LOUISVILLE, Ky. (WDRB) -- The Metro Council Jail Policy Committee is brainstorming how to fix the myriad of issues plaguing Metro Corrections.

The jail in downtown Louisville has seen numerous problems in the last few years, most centered around overcrowding and safety concerns. Metro Corrections Director Mark Bolton said they need to reduce the number of non-violent inmates in jail.

"This jail is stuffed to the rafters right now," Bolton said. "We've got to look at other ways to hold people accountable rather than just using the easy button and the jail for everything."

A possible solution, Bolton said, is bail reform. Hundreds of inmates sit in jail on low-level, non-violent charges because they can't afford bail.

"We have people coming in here on warrants for not having a bicycle light," he said.

The hope is to find a way to release low-level, non-violent inmates faster, freeing up space for violent offenders.

"What we're basically doing is trying to come to a consensus on who needs to be in the jail and who doesn't," said Tracy Dotson, President of the Metro Corrections FOP.

Dotson added that running the overflow jail above LMPD Headquarters costs about $3 million each year.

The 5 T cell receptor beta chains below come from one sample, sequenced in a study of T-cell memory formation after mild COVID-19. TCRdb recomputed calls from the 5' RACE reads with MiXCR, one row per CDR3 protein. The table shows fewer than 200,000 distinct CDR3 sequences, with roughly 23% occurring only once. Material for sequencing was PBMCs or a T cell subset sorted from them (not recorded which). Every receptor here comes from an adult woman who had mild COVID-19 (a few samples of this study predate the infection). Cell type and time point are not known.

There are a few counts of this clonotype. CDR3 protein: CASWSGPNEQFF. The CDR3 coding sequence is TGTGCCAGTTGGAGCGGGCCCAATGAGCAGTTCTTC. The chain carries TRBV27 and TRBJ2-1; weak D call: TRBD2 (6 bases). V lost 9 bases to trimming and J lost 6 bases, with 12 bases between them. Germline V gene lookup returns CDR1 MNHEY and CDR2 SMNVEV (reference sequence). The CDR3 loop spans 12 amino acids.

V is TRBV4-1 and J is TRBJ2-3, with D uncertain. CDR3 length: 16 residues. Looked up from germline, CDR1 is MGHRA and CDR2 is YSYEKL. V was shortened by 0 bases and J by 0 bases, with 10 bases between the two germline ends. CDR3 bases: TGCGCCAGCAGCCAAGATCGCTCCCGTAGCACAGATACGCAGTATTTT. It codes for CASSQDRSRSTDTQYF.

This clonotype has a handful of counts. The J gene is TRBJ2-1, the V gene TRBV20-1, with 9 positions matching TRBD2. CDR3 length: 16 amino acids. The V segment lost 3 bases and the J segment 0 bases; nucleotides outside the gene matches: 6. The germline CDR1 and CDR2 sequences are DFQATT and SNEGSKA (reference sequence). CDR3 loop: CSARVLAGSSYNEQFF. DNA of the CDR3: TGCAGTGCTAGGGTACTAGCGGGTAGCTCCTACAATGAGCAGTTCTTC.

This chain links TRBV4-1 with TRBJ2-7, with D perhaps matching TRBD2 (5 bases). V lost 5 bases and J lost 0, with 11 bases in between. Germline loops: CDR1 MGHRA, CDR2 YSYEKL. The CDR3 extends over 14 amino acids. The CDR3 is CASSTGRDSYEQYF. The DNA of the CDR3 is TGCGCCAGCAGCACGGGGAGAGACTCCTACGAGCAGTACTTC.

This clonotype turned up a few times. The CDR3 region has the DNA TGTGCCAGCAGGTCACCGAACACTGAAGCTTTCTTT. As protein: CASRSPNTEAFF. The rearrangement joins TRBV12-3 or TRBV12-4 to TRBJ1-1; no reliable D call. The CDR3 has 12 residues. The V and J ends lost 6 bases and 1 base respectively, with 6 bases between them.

"The facilities over there that inmates need for humane conditions are not up to par," he said.

It flooded a few weeks ago, forcing inmates to shove clothing into a toilet. A day later, a water pipe burst. Judge Sean Delahanty asked Tuesday when it would be shut down for good.

Bolton: "I'll shut it down, judge, when it's safe to do so."

Delahanty: "Well, if it's unsafe to house them, and they have all of these issues, flooding the chief's office and water pipes busting and whatever else, when is it just going to be closed down? Because it's just condemnable."

Bolton said until he can find more space, he *has to use it.

"Jail is not meant to be comfortable," he said. "But jails have to be constitutional."

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